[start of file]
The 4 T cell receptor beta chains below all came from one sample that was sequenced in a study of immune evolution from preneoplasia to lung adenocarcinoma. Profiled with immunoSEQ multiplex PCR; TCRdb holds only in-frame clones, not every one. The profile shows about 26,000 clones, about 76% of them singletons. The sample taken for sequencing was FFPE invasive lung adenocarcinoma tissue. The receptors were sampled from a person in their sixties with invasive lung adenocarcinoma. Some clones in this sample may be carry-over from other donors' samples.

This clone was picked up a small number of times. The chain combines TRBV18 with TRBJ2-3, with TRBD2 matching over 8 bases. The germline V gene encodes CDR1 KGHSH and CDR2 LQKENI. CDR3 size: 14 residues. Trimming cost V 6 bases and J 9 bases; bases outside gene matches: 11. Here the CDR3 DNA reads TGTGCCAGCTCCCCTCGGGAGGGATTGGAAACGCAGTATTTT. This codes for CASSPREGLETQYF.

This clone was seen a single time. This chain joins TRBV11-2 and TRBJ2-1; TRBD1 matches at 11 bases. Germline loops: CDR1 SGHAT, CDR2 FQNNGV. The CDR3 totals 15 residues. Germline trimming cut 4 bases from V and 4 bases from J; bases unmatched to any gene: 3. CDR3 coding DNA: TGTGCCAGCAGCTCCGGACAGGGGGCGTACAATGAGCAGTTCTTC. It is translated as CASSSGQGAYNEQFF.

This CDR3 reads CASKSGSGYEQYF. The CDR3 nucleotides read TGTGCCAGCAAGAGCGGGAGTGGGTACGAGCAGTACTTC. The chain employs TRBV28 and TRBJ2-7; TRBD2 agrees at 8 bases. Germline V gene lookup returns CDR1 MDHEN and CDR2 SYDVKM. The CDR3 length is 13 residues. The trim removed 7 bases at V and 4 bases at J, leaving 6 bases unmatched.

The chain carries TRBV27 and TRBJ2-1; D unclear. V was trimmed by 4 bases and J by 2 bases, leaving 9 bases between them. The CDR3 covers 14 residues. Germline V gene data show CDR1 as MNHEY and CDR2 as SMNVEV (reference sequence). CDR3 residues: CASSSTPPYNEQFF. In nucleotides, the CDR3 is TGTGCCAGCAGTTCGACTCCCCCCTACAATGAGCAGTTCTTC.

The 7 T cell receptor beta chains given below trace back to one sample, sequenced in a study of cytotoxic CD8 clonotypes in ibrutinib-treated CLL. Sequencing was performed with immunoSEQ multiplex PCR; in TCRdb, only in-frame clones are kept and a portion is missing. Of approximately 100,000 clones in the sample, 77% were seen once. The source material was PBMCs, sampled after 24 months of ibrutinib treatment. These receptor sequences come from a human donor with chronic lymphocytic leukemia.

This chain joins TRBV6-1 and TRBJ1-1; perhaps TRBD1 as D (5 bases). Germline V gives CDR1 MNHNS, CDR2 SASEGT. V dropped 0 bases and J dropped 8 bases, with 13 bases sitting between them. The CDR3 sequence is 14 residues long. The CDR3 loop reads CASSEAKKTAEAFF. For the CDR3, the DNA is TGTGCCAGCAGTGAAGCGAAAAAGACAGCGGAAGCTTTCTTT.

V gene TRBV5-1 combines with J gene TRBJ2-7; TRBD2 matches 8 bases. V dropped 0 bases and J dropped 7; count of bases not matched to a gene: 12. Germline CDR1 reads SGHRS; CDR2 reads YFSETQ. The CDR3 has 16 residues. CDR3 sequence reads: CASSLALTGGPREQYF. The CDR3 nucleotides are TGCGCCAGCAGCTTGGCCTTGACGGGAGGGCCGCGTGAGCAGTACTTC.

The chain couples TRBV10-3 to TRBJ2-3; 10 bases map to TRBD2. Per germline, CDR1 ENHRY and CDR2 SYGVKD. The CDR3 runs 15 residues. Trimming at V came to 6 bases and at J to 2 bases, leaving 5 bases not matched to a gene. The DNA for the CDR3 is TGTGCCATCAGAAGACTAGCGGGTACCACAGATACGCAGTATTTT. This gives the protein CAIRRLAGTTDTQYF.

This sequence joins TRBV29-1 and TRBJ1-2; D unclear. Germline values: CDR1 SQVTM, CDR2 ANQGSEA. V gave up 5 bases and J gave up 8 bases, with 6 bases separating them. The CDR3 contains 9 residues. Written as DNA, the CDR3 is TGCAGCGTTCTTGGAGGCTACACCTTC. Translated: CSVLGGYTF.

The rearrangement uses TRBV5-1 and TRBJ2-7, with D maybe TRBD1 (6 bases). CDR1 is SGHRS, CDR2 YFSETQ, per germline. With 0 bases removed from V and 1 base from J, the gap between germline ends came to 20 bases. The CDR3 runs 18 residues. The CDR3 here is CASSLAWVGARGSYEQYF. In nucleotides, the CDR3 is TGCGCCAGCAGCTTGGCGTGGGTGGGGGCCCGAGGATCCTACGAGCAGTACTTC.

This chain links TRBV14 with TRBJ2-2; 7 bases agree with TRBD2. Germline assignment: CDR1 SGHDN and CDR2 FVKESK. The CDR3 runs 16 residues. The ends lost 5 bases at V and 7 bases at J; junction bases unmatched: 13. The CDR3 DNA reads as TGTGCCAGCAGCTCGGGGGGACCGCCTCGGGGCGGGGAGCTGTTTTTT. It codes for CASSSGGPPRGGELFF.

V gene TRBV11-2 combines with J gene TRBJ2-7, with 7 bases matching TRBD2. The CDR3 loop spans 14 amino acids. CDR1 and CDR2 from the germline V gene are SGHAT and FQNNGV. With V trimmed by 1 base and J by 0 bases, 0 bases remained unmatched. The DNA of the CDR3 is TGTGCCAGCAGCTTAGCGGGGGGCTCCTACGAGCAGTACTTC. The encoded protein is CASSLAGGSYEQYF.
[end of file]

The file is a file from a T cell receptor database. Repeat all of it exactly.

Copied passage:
The 4 T cell receptor beta chains below all came from one sample that was sequenced in a study of immune evolution from preneoplasia to lung adenocarcinoma. Profiled with immunoSEQ multiplex PCR; TCRdb holds only in-frame clones, not every one. The profile shows about 26,000 clones, about 76% of them singletons. The sample taken for sequencing was FFPE invasive lung adenocarcinoma tissue. The receptors were sampled from a person in their sixties with invasive lung adenocarcinoma. Some clones in this sample may be carry-over from other donors' samples.

This clone was picked up a small number of times. The chain combines TRBV18 with TRBJ2-3, with TRBD2 matching over 8 bases. The germline V gene encodes CDR1 KGHSH and CDR2 LQKENI. CDR3 size: 14 residues. Trimming cost V 6 bases and J 9 bases; bases outside gene matches: 11. Here the CDR3 DNA reads TGTGCCAGCTCCCCTCGGGAGGGATTGGAAACGCAGTATTTT. This codes for CASSPREGLETQYF.

This clone was seen a single time. This chain joins TRBV11-2 and TRBJ2-1; TRBD1 matches at 11 bases. Germline loops: CDR1 SGHAT, CDR2 FQNNGV. The CDR3 totals 15 residues. Germline trimming cut 4 bases from V and 4 bases from J; bases unmatched to any gene: 3. CDR3 coding DNA: TGTGCCAGCAGCTCCGGACAGGGGGCGTACAATGAGCAGTTCTTC. It is translated as CASSSGQGAYNEQFF.

This CDR3 reads CASKSGSGYEQYF. The CDR3 nucleotides read TGTGCCAGCAAGAGCGGGAGTGGGTACGAGCAGTACTTC. The chain employs TRBV28 and TRBJ2-7; TRBD2 agrees at 8 bases. Germline V gene lookup returns CDR1 MDHEN and CDR2 SYDVKM. The CDR3 length is 13 residues. The trim removed 7 bases at V and 4 bases at J, leaving 6 bases unmatched.

The chain carries TRBV27 and TRBJ2-1; D unclear. V was trimmed by 4 bases and J by 2 bases, leaving 9 bases between them. The CDR3 covers 14 residues. Germline V gene data show CDR1 as MNHEY and CDR2 as SMNVEV (reference sequence). CDR3 residues: CASSSTPPYNEQFF. In nucleotides, the CDR3 is TGTGCCAGCAGTTCGACTCCCCCCTACAATGAGCAGTTCTTC.

The 7 T cell receptor beta chains given below trace back to one sample, sequenced in a study of cytotoxic CD8 clonotypes in ibrutinib-treated CLL. Sequencing was performed with immunoSEQ multiplex PCR; in TCRdb, only in-frame clones are kept and a portion is missing. Of approximately 100,000 clones in the sample, 77% were seen once. The source material was PBMCs, sampled after 24 months of ibrutinib treatment. These receptor sequences come from a human donor with chronic lymphocytic leukemia.

This chain joins TRBV6-1 and TRBJ1-1; perhaps TRBD1 as D (5 bases). Germline V gives CDR1 MNHNS, CDR2 SASEGT. V dropped 0 bases and J dropped 8 bases, with 13 bases sitting between them. The CDR3 sequence is 14 residues long. The CDR3 loop reads CASSEAKKTAEAFF. For the CDR3, the DNA is TGTGCCAGCAGTGAAGCGAAAAAGACAGCGGAAGCTTTCTTT.

V gene TRBV5-1 combines with J gene TRBJ2-7; TRBD2 matches 8 bases. V dropped 0 bases and J dropped 7; count of bases not matched to a gene: 12. Germline CDR1 reads SGHRS; CDR2 reads YFSETQ. The CDR3 has 16 residues. CDR3 sequence reads: CASSLALTGGPREQYF. The CDR3 nucleotides are TGCGCCAGCAGCTTGGCCTTGACGGGAGGGCCGCGTGAGCAGTACTTC.

The chain couples TRBV10-3 to TRBJ2-3; 10 bases map to TRBD2. Per germline, CDR1 ENHRY and CDR2 SYGVKD. The CDR3 runs 15 residues. Trimming at V came to 6 bases and at J to 2 bases, leaving 5 bases not matched to a gene. The DNA for the CDR3 is TGTGCCATCAGAAGACTAGCGGGTACCACAGATACGCAGTATTTT. This gives the protein CAIRRLAGTTDTQYF.

This sequence joins TRBV29-1 and TRBJ1-2; D unclear. Germline values: CDR1 SQVTM, CDR2 ANQGSEA. V gave up 5 bases and J gave up 8 bases, with 6 bases separating them. The CDR3 contains 9 residues. Written as DNA, the CDR3 is TGCAGCGTTCTTGGAGGCTACACCTTC. Translated: CSVLGGYTF.

The rearrangement uses TRBV5-1 and TRBJ2-7, with D maybe TRBD1 (6 bases). CDR1 is SGHRS, CDR2 YFSETQ, per germline. With 0 bases removed from V and 1 base from J, the gap between germline ends came to 20 bases. The CDR3 runs 18 residues. The CDR3 here is CASSLAWVGARGSYEQYF. In nucleotides, the CDR3 is TGCGCCAGCAGCTTGGCGTGGGTGGGGGCCCGAGGATCCTACGAGCAGTACTTC.

This chain links TRBV14 with TRBJ2-2; 7 bases agree with TRBD2. Germline assignment: CDR1 SGHDN and CDR2 FVKESK. The CDR3 runs 16 residues. The ends lost 5 bases at V and 7 bases at J; junction bases unmatched: 13. The CDR3 DNA reads as TGTGCCAGCAGCTCGGGGGGACCGCCTCGGGGCGGGGAGCTGTTTTTT. It codes for CASSSGGPPRGGELFF.

V gene TRBV11-2 combines with J gene TRBJ2-7, with 7 bases matching TRBD2. The CDR3 loop spans 14 amino acids. CDR1 and CDR2 from the germline V gene are SGHAT and FQNNGV. With V trimmed by 1 base and J by 0 bases, 0 bases remained unmatched. The DNA of the CDR3 is TGTGCCAGCAGCTTAGCGGGGGGCTCCTACGAGCAGTACTTC. The encoded protein is CASSLAGGSYEQYF.